Gives Connecticut’s Blumenthal Data on Bonuses
 

American International Group Inc., whose compensation policies before and after its U.S. bailout are being investigated, turned over information on its executive bonuses to Connecticut’s attorney general, who said the insurer paid out $218 million.

 

That amount is more than the $165 million in bonuses previously disclosed by the New York-based company. The insurer provided a list of bonus amounts and contract terms to Richard Blumenthal, who said the information supports his view that the basis for paying the bonuses is “completely unjustified,” according to a statement he issued yesterday.

 

“These contracts rip the rug from under AIG’s excuses -- revealing no basis under Connecticut law for these mega taxpayer-funded bonuses,” Blumenthal said. “AIG’s own documents reveal that it turned an emergency bailout into a meritless handout, paying windfalls to employees as reward for financial failure.”

 

Blumenthal said he asked AIG’s lawyers to explain the difference in total bonus amounts.

 

“We don’t know why the numbers are different,” Blumenthal said today in an interview. “That’s what we are asking the company to explain.”

 

The documents Connecticut received showed that 418 people received bonuses, from $1,000 to $6.4 million, he said. At least 73 people made $1 million or more, and there were seven people who made $4 million or more, Blumenthal said.
 

Activities at the AIG Financial Products unit in Wilton, Connecticut, will be the topic of a March 26 hearing in Hartford before the state’s Banks Committee, according to a statement from lawmakers.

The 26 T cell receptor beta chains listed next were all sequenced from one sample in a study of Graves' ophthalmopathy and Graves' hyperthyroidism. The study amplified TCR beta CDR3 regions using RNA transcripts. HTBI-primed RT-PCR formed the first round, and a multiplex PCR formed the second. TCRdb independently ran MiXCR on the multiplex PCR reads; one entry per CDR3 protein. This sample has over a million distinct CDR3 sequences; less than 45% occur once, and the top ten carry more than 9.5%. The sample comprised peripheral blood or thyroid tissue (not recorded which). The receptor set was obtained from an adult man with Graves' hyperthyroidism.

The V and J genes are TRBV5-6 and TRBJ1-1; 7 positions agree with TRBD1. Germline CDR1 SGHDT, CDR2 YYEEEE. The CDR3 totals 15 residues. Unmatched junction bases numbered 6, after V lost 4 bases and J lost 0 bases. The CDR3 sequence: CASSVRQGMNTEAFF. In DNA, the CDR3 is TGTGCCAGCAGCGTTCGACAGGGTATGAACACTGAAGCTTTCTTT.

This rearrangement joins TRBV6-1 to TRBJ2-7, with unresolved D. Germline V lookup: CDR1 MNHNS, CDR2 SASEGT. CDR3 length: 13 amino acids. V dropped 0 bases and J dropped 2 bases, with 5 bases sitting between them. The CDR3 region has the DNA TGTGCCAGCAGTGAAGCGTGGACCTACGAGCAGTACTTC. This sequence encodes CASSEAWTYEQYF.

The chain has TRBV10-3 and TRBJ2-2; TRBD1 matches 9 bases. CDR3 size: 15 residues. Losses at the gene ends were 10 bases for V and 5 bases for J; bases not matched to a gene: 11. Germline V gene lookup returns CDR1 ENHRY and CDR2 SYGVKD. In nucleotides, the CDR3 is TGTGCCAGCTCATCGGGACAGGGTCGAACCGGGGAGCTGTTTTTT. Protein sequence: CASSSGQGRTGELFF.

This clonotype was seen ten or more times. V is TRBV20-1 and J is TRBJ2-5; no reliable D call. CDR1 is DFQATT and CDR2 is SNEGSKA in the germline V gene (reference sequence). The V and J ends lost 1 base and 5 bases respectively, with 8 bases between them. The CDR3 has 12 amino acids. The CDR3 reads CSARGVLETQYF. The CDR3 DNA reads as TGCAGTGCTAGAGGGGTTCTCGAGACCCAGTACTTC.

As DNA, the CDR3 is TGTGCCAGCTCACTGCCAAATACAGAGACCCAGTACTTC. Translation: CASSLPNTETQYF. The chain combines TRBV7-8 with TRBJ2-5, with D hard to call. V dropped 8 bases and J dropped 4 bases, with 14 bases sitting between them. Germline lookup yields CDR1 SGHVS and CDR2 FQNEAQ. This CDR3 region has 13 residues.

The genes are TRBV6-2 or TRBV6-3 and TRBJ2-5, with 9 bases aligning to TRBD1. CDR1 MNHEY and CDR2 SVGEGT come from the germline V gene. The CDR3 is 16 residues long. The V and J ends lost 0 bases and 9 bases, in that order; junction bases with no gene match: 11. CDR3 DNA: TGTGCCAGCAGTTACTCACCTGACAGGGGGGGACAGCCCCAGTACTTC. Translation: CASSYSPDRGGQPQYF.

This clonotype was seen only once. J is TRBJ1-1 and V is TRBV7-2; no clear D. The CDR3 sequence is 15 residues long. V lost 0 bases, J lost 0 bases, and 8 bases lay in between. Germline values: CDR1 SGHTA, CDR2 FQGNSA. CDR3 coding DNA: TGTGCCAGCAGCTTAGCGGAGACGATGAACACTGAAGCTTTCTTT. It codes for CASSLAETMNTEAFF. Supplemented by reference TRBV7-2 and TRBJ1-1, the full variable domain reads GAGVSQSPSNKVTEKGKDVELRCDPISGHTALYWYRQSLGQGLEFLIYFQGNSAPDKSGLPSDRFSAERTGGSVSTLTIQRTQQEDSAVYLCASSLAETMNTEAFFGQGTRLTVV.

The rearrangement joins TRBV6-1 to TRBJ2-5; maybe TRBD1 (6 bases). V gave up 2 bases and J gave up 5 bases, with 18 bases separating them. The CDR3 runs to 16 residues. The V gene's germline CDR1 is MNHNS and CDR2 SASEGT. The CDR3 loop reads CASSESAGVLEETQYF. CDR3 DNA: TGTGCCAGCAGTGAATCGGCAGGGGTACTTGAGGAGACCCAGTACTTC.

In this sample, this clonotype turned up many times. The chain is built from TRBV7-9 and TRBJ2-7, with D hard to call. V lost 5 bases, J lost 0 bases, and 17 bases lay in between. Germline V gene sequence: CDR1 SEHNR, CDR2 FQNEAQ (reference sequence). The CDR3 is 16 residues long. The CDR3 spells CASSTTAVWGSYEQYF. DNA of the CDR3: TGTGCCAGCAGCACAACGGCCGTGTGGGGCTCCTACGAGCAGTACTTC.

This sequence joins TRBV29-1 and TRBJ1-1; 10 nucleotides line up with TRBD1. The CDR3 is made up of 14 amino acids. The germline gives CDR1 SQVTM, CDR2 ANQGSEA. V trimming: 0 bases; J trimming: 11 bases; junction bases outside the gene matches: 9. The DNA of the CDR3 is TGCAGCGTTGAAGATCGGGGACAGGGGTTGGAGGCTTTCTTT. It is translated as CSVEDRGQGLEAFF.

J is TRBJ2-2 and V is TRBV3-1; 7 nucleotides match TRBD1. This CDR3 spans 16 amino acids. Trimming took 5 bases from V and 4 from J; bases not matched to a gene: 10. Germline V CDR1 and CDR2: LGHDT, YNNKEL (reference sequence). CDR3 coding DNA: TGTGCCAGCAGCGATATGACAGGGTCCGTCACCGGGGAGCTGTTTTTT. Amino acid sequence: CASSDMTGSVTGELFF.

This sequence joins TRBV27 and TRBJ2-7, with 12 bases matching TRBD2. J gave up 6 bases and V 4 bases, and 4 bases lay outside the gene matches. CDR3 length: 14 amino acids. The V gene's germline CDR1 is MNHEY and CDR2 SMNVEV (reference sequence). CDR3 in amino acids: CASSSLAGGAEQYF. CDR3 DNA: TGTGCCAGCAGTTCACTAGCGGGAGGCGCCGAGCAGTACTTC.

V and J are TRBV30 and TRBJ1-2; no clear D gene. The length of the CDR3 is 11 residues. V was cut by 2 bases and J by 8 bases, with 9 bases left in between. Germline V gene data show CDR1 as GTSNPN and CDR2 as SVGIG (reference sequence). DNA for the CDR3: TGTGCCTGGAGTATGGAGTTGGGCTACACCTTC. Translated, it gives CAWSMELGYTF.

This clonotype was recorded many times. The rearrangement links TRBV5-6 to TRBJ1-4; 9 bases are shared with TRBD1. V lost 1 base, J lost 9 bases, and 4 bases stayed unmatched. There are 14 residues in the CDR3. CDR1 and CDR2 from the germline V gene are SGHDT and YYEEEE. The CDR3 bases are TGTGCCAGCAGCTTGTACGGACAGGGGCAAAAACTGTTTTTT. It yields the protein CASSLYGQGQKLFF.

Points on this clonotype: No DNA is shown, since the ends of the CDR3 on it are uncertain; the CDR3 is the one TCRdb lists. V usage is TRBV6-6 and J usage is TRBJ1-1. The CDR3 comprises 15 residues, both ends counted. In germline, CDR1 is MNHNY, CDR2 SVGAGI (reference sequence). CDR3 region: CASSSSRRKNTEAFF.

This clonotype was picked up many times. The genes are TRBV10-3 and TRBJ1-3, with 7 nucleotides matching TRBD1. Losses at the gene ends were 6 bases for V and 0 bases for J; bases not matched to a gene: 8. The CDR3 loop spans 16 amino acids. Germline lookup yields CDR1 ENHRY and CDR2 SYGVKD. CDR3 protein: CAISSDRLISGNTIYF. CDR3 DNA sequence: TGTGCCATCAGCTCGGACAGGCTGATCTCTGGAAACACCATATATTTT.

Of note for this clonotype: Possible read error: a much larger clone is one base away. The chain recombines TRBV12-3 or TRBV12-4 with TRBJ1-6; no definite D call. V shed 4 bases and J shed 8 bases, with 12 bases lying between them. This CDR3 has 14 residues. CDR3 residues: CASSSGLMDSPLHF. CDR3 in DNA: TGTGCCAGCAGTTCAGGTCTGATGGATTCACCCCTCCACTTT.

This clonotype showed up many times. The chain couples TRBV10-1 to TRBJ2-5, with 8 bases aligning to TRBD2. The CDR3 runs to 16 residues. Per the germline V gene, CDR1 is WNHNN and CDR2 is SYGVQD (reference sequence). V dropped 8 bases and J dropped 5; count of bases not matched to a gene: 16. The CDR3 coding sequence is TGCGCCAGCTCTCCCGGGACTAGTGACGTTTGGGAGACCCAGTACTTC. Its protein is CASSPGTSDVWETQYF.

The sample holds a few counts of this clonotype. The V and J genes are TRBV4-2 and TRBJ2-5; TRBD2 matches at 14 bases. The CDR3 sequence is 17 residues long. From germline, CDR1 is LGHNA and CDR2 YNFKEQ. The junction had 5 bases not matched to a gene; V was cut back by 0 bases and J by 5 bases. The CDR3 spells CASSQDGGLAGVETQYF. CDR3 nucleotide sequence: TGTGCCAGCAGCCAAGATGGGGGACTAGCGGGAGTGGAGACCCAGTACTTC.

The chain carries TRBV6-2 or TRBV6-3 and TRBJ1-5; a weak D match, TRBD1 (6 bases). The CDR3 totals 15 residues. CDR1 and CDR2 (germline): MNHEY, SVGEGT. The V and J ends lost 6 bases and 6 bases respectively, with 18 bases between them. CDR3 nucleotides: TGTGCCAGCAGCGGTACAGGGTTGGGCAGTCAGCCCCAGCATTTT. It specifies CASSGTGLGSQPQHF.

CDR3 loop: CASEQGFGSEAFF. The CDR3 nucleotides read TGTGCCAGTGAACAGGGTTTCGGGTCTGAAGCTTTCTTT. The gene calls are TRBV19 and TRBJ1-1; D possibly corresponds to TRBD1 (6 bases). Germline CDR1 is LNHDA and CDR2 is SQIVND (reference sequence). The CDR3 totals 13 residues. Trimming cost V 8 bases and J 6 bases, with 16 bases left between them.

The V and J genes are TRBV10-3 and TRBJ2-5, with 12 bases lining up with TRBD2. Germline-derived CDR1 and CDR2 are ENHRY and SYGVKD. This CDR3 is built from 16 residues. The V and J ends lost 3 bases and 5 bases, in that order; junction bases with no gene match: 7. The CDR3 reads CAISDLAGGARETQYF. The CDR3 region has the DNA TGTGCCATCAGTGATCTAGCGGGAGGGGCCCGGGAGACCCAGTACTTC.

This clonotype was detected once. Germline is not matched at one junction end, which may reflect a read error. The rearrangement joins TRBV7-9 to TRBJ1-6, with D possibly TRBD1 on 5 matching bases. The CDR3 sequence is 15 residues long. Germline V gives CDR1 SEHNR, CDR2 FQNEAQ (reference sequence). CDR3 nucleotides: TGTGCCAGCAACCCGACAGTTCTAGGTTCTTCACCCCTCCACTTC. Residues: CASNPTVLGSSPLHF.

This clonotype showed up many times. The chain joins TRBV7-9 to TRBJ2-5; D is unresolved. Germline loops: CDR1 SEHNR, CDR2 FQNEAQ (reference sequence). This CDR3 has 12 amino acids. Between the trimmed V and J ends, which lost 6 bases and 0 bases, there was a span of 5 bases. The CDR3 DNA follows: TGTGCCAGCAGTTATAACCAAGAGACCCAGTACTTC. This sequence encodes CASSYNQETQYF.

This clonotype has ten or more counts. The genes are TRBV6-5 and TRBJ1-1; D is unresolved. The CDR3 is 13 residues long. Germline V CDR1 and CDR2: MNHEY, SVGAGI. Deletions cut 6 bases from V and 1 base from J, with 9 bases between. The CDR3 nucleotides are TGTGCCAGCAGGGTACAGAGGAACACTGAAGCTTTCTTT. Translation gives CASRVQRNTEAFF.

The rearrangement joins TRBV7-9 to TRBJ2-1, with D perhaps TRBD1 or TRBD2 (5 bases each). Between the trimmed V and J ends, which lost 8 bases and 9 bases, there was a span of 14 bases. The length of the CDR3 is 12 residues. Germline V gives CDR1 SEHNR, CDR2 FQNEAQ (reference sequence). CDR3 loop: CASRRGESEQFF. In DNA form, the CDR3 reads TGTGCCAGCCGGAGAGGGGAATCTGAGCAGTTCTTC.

“They put their stamp of approval on bad securities products and sold them like gold,” Democratic state Representative Ryan Barry, co-chairman of the General Assembly’s Banks Committee, said in the statement. “We want to examine the pay structure and fee incentives that led to this quick-sale, high-risk culture and see what regulatory gaps exist that can be tightened.”

 

In addition to Liddy, subpoenas will be served on 11 other AIG executives who are believed to have received bonuses, Connecticut officials said, including Douglas Poling. Poling, an executive vice president, got a $6.4 million bonus, said a person familiar with the bonuses.

 

Cuomo has said AIG paid retention bonuses of $1 million or more to 73 people of the money-losing unit, including 11 who no longer work at the firm. Alex Detrick, a spokesman for Cuomo, didn’t immediately return a call today about the higher total bonus amount reported by Blumenthal.

 

“Taxpayers feel misled and manipulated,” Blumenthal said yesterday in his statement. “We must fight, with every legal remedy available, to recapture every cent of these scarce taxpayer resources. AIG relied on contracts and Connecticut law as a flimsy and fatally flawed legal camouflage to reprehensibly enrich employees.”

 
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